Straw Bale Plaster Techniques: An Invitation to Discuss a New Idea

Written by Andrew Morrison

Andrew Morrison head shotI just got an email from a man named Greg who has a very interesting idea about plastering a bale house. His concept is a mix between plaster and concrete form work. I think there is merit in the idea and yet at the same time, wonder if the time savings would pan out. I do think that the straight finish of the wall would be impressive. I would like to hear from you all about this idea and what advantages or disadvantages you think it might have. Also, if any of you have a small project that could work as a test building, it would be cool to see how it fares in the “real world.” Here is the email he sent with the idea he proposes:

Hi Andrew,

Congratulations on your new web site! A while back I left a comment on the blog board and I guess it didn’t get through. I’ll try this email address. I posed a question for you about the feasibility of “pouring” the lime plaster skin on a bale wall using a vibrator to settle the plaster/straw fiber mix into the bale wall. I’m wondering if you make a form about 2ft. high and say 6 to 8 ft. long out of 1/4″ waterproofed Masonite and space it 1.5″ from the bales and use a 1″ vibrator to settle the mix as well as expel the air pockets whether it can cure and have a finished surface ready for a stain-coat? Imagine the labor and time this could save as well as the fine line of the wall which would appeal to the greater public? I’m wondering if you have considered this as a worthwhile technique? I’ll thank you in advance for your reply.

Best regards,


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9 Responses

  1. Hi everyone. Without having the experience of using lime plaster or strawbale construction I can only speculate about what kinds of challenges must be bridged to get a reliable “poured” lime plaster skin for a strawbale wall. My questions would be:
    1-How soon could the forms be removed?
    2-What would be the probable curing time for a 1.5″ thick skin?
    3-Would the skin be prone to cracking and if so, how could that be prevented?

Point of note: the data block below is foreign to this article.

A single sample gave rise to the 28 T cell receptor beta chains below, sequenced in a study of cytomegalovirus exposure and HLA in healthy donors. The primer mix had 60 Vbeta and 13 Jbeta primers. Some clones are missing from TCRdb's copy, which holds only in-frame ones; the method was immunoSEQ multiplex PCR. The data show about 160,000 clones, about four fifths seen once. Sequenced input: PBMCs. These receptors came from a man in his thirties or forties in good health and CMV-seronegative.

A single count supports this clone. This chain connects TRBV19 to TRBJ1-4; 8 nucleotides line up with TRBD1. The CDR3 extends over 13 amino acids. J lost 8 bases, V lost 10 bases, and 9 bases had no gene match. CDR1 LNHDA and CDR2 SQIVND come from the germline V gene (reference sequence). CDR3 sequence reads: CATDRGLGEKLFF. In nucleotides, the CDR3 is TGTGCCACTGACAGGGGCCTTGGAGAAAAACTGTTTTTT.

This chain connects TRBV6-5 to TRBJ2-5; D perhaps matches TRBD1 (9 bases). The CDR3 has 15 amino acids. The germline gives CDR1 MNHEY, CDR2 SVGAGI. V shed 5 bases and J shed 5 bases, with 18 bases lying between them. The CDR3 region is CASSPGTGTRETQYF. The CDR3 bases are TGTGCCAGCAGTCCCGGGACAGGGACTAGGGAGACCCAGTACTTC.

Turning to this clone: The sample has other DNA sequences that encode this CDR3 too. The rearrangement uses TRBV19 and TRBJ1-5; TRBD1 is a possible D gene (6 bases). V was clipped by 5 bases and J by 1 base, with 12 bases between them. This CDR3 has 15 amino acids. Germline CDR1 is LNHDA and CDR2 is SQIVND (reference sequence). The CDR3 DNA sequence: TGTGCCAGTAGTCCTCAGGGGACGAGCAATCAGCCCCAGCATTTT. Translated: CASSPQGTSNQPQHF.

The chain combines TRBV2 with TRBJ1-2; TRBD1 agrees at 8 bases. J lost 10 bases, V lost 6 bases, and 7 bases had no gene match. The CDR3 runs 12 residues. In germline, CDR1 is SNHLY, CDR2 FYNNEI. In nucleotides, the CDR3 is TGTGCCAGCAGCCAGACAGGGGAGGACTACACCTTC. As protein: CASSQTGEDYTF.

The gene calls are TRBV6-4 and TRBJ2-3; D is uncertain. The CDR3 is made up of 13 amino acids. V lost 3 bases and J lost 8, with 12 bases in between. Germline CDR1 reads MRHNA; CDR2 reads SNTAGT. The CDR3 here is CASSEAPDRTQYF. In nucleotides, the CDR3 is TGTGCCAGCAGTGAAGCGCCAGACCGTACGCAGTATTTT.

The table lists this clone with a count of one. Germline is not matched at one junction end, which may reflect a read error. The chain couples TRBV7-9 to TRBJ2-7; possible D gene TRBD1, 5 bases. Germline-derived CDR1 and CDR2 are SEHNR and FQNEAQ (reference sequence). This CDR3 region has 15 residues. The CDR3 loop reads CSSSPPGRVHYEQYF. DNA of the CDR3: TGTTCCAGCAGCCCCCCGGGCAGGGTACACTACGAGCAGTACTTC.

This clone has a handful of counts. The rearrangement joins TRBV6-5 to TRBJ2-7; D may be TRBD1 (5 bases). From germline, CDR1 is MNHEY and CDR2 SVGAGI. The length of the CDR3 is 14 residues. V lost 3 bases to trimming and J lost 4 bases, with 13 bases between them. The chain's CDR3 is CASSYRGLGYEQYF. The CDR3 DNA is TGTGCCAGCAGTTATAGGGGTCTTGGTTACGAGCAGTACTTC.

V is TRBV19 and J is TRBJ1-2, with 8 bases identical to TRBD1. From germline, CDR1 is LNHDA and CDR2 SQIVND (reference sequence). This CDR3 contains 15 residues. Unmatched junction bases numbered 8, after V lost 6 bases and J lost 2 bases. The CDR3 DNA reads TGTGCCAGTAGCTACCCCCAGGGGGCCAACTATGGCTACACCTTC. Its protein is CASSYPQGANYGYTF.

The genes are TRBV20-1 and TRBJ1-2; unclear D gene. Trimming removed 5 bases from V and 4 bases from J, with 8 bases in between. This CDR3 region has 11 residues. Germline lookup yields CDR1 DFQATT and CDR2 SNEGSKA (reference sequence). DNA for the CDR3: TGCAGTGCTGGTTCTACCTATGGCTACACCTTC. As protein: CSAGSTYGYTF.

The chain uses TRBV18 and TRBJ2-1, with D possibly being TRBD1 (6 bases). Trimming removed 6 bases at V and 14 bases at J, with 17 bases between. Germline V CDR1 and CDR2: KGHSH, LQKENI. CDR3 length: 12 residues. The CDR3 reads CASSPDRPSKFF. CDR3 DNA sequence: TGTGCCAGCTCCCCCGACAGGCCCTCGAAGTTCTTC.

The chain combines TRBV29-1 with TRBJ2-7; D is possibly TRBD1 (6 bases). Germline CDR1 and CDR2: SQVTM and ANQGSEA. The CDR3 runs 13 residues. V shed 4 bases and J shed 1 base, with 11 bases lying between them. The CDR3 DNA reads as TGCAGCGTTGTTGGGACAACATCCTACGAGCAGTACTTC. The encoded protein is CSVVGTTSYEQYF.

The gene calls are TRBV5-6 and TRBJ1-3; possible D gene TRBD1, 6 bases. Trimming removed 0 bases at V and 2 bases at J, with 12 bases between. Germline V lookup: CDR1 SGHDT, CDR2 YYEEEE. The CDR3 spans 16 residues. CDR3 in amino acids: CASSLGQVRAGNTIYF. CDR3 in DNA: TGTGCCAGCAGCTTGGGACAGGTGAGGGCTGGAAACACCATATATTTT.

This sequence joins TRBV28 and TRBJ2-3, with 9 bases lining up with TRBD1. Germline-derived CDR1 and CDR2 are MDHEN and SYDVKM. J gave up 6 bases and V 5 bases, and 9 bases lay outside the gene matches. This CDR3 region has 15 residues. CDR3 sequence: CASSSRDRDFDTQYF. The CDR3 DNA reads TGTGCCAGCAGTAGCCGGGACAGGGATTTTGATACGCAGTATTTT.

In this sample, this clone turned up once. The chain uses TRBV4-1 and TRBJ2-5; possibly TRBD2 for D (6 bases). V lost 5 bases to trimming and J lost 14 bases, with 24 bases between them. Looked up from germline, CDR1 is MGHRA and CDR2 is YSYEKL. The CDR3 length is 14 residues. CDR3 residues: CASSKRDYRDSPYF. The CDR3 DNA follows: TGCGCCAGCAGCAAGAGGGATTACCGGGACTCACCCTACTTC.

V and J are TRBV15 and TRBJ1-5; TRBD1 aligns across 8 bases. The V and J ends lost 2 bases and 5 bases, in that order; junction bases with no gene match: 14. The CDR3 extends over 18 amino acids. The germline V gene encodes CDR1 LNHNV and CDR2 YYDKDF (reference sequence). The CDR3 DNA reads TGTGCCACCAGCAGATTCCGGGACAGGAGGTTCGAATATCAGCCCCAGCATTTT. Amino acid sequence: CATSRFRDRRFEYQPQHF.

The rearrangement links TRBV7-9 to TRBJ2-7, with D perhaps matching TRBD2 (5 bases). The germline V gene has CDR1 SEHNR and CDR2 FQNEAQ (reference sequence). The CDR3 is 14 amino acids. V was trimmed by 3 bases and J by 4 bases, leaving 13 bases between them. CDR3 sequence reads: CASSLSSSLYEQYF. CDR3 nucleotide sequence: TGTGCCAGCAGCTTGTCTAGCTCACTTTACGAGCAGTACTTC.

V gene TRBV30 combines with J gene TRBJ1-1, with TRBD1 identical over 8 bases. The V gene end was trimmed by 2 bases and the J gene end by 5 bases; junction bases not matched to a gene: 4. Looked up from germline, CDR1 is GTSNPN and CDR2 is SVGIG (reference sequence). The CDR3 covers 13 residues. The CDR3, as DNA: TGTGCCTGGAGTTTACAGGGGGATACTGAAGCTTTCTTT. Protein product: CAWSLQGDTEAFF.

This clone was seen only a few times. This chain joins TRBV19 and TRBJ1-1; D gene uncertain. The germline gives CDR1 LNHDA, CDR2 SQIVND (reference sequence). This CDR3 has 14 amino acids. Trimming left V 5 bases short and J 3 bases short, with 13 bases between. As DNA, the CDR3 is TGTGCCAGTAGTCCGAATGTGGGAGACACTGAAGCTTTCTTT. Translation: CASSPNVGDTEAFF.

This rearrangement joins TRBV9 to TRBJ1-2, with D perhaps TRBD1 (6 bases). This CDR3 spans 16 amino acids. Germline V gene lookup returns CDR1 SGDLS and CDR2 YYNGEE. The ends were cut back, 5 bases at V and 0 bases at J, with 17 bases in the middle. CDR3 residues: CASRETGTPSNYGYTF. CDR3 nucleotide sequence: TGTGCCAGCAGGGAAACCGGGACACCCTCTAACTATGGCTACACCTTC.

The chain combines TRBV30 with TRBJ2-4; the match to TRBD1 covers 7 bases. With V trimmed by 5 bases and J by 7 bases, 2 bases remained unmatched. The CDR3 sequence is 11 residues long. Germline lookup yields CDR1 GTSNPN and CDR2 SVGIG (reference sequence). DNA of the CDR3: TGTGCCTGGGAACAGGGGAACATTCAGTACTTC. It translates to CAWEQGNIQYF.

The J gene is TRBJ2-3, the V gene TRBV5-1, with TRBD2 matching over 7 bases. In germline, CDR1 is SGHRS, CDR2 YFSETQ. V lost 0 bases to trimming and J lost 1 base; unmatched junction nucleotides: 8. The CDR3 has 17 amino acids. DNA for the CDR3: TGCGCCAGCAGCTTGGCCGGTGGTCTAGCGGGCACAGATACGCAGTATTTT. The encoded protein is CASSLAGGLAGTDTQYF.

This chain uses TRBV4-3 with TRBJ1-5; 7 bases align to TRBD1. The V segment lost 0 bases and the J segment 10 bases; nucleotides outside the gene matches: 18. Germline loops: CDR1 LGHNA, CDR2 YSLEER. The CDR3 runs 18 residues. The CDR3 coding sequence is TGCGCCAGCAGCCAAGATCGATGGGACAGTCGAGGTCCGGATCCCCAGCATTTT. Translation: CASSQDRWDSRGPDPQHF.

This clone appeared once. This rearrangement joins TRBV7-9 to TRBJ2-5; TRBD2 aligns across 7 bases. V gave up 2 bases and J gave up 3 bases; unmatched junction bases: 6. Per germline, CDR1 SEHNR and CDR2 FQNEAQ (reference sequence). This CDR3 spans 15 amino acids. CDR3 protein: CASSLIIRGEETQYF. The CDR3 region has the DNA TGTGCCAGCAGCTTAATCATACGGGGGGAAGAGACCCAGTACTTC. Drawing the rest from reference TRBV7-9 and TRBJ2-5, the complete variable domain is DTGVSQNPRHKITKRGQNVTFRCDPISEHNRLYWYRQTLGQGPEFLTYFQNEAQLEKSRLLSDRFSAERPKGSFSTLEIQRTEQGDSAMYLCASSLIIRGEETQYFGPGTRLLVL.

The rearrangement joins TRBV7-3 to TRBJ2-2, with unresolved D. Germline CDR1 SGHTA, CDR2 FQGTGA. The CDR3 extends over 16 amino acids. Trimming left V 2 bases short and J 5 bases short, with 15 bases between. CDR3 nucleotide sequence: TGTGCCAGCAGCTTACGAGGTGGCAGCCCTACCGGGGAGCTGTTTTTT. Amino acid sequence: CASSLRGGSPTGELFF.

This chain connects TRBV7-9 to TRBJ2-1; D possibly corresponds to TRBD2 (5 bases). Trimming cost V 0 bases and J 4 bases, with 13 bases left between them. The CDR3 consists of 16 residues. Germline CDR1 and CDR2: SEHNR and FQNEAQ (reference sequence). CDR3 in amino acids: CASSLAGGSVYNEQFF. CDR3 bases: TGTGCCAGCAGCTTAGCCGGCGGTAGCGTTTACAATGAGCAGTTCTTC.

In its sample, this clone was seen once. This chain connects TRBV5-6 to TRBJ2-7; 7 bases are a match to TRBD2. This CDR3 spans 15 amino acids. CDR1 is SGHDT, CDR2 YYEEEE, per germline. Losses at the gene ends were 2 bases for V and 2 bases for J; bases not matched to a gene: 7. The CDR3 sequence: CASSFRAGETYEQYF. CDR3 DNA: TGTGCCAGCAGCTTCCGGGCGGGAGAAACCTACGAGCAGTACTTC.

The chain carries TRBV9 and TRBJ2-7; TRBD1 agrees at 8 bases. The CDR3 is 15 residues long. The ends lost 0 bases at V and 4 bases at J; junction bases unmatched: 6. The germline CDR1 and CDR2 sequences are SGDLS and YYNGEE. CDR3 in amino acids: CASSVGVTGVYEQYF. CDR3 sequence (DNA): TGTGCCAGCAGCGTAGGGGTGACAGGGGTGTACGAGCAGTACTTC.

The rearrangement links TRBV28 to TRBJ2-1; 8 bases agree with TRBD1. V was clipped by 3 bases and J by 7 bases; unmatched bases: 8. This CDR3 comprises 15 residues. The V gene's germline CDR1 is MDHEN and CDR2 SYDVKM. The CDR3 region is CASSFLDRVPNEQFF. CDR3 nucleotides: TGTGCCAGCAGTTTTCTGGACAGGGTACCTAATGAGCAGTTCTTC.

4-Could the forms be removed without pulling the plaster off the walls; wet or dry?
    5-Can a finish coat of lime be applied to the smooth surface of the skin after it’s dry?
    6-This method may or may not save time, but would it save labor? What do you think? Thanks!

  2. That’s patience! Holy Cow! I had completely forgotten about this question. Sorry.
    Having now reconnected with the concept, especially with the knowledge I’ve gained in the last year or so, I would not recommend this set up. I think the plaster would have a tendency to crack clear down to the straw, would be difficult to remove from the forms and would have a hard time holding the finish plaster due to the lack of “key” for the plaster to hold onto. In addition, the pressing back would be missed as well which really strengthens the plaster.

    Hopefully I’ll answer any future questions a LOT faster than this one. Once again, sorry for letting you slip through the cracks.

  3. Thanks Jan,

    I found this thread again (thought it had died!) I went to their site. It looks like they nail a temporary form on the frame uprights (2x4s?) pour in the plaster and add a new layer above that one and continue up. I don’t read French, so I couldn’t understand their explanation. If anyone else knows anymore please contact me at [email protected] Thanks!

  4. From their website they use a combination of 1 part Lime, 1 part cement, 3 parts sand and 4 parts sawdust. People commented on their use of cement so they had it laboratory tested. The vapour permeability came in between clay render and lime plaster. Very interesting indeed.

  5. I truly appreciate all your research Greg. Especially in view of the lack of responsiveness of Andrew and other readers. I am,very interested in this method. Can you provide sources aside from the Quebec group? Who tested the sawdust cement?

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